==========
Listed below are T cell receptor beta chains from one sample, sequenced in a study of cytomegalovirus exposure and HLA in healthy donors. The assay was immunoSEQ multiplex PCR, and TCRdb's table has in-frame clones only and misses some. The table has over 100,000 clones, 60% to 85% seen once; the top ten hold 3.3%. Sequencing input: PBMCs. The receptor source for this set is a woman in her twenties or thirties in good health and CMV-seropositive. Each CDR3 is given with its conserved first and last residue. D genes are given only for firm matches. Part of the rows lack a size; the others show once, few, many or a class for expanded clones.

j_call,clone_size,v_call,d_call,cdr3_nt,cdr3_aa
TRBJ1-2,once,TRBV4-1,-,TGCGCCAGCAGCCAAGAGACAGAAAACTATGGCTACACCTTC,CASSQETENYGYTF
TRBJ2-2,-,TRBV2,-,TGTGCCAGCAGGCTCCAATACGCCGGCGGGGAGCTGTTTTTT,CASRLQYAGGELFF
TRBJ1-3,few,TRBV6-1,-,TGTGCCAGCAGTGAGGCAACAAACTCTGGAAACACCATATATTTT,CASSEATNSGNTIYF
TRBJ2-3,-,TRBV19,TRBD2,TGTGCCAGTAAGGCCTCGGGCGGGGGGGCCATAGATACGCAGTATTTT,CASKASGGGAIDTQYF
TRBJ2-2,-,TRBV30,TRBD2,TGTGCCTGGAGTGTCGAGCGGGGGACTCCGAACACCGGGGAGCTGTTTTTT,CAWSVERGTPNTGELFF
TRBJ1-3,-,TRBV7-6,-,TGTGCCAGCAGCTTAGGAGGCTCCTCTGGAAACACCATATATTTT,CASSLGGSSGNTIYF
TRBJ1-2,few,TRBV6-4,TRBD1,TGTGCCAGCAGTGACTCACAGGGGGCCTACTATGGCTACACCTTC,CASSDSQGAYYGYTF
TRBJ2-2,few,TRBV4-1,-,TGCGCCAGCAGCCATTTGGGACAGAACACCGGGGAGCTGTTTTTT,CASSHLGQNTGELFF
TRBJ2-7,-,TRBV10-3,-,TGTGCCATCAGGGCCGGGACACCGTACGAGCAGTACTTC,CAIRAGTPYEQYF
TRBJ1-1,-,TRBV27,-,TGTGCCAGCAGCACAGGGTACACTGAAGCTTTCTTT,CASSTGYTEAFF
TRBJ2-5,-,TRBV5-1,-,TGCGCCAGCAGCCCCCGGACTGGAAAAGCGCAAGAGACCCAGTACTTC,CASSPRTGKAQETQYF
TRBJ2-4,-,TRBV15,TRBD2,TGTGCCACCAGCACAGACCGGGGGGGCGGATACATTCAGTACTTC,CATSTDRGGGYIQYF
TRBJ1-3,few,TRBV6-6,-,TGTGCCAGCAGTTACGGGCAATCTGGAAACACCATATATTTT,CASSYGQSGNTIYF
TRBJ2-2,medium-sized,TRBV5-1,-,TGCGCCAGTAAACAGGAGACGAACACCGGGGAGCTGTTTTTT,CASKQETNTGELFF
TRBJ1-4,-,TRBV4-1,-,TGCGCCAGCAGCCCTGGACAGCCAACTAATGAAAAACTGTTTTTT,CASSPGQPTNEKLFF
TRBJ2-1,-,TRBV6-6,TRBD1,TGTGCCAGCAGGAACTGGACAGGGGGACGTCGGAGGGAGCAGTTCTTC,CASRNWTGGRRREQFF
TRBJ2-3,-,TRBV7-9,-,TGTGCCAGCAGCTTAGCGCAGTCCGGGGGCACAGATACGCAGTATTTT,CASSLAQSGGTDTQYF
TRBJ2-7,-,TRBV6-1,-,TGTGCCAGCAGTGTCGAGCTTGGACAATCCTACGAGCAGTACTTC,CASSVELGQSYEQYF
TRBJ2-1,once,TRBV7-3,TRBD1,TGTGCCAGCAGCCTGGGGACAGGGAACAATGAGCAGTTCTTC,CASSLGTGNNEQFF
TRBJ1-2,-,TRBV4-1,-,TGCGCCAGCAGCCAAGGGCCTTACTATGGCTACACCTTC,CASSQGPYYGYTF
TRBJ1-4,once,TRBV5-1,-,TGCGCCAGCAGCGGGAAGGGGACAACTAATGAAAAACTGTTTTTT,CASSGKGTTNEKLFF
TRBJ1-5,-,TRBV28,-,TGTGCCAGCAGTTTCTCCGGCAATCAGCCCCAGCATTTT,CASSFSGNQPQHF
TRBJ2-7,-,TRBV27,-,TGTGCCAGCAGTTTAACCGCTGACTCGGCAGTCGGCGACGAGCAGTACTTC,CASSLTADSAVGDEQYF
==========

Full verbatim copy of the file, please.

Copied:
Listed below are T cell receptor beta chains from one sample, sequenced in a study of cytomegalovirus exposure and HLA in healthy donors. The assay was immunoSEQ multiplex PCR, and TCRdb's table has in-frame clones only and misses some. The table has over 100,000 clones, 60% to 85% seen once; the top ten hold 3.3%. Sequencing input: PBMCs. The receptor source for this set is a woman in her twenties or thirties in good health and CMV-seropositive. Each CDR3 is given with its conserved first and last residue. D genes are given only for firm matches. Part of the rows lack a size; the others show once, few, many or a class for expanded clones.

j_call,clone_size,v_call,d_call,cdr3_nt,cdr3_aa
TRBJ1-2,once,TRBV4-1,-,TGCGCCAGCAGCCAAGAGACAGAAAACTATGGCTACACCTTC,CASSQETENYGYTF
TRBJ2-2,-,TRBV2,-,TGTGCCAGCAGGCTCCAATACGCCGGCGGGGAGCTGTTTTTT,CASRLQYAGGELFF
TRBJ1-3,few,TRBV6-1,-,TGTGCCAGCAGTGAGGCAACAAACTCTGGAAACACCATATATTTT,CASSEATNSGNTIYF
TRBJ2-3,-,TRBV19,TRBD2,TGTGCCAGTAAGGCCTCGGGCGGGGGGGCCATAGATACGCAGTATTTT,CASKASGGGAIDTQYF
TRBJ2-2,-,TRBV30,TRBD2,TGTGCCTGGAGTGTCGAGCGGGGGACTCCGAACACCGGGGAGCTGTTTTTT,CAWSVERGTPNTGELFF
TRBJ1-3,-,TRBV7-6,-,TGTGCCAGCAGCTTAGGAGGCTCCTCTGGAAACACCATATATTTT,CASSLGGSSGNTIYF
TRBJ1-2,few,TRBV6-4,TRBD1,TGTGCCAGCAGTGACTCACAGGGGGCCTACTATGGCTACACCTTC,CASSDSQGAYYGYTF
TRBJ2-2,few,TRBV4-1,-,TGCGCCAGCAGCCATTTGGGACAGAACACCGGGGAGCTGTTTTTT,CASSHLGQNTGELFF
TRBJ2-7,-,TRBV10-3,-,TGTGCCATCAGGGCCGGGACACCGTACGAGCAGTACTTC,CAIRAGTPYEQYF
TRBJ1-1,-,TRBV27,-,TGTGCCAGCAGCACAGGGTACACTGAAGCTTTCTTT,CASSTGYTEAFF
TRBJ2-5,-,TRBV5-1,-,TGCGCCAGCAGCCCCCGGACTGGAAAAGCGCAAGAGACCCAGTACTTC,CASSPRTGKAQETQYF
TRBJ2-4,-,TRBV15,TRBD2,TGTGCCACCAGCACAGACCGGGGGGGCGGATACATTCAGTACTTC,CATSTDRGGGYIQYF
TRBJ1-3,few,TRBV6-6,-,TGTGCCAGCAGTTACGGGCAATCTGGAAACACCATATATTTT,CASSYGQSGNTIYF
TRBJ2-2,medium-sized,TRBV5-1,-,TGCGCCAGTAAACAGGAGACGAACACCGGGGAGCTGTTTTTT,CASKQETNTGELFF
TRBJ1-4,-,TRBV4-1,-,TGCGCCAGCAGCCCTGGACAGCCAACTAATGAAAAACTGTTTTTT,CASSPGQPTNEKLFF
TRBJ2-1,-,TRBV6-6,TRBD1,TGTGCCAGCAGGAACTGGACAGGGGGACGTCGGAGGGAGCAGTTCTTC,CASRNWTGGRRREQFF
TRBJ2-3,-,TRBV7-9,-,TGTGCCAGCAGCTTAGCGCAGTCCGGGGGCACAGATACGCAGTATTTT,CASSLAQSGGTDTQYF
TRBJ2-7,-,TRBV6-1,-,TGTGCCAGCAGTGTCGAGCTTGGACAATCCTACGAGCAGTACTTC,CASSVELGQSYEQYF
TRBJ2-1,once,TRBV7-3,TRBD1,TGTGCCAGCAGCCTGGGGACAGGGAACAATGAGCAGTTCTTC,CASSLGTGNNEQFF
TRBJ1-2,-,TRBV4-1,-,TGCGCCAGCAGCCAAGGGCCTTACTATGGCTACACCTTC,CASSQGPYYGYTF
TRBJ1-4,once,TRBV5-1,-,TGCGCCAGCAGCGGGAAGGGGACAACTAATGAAAAACTGTTTTTT,CASSGKGTTNEKLFF
TRBJ1-5,-,TRBV28,-,TGTGCCAGCAGTTTCTCCGGCAATCAGCCCCAGCATTTT,CASSFSGNQPQHF
TRBJ2-7,-,TRBV27,-,TGTGCCAGCAGTTTAACCGCTGACTCGGCAGTCGGCGACGAGCAGTACTTC,CASSLTADSAVGDEQYF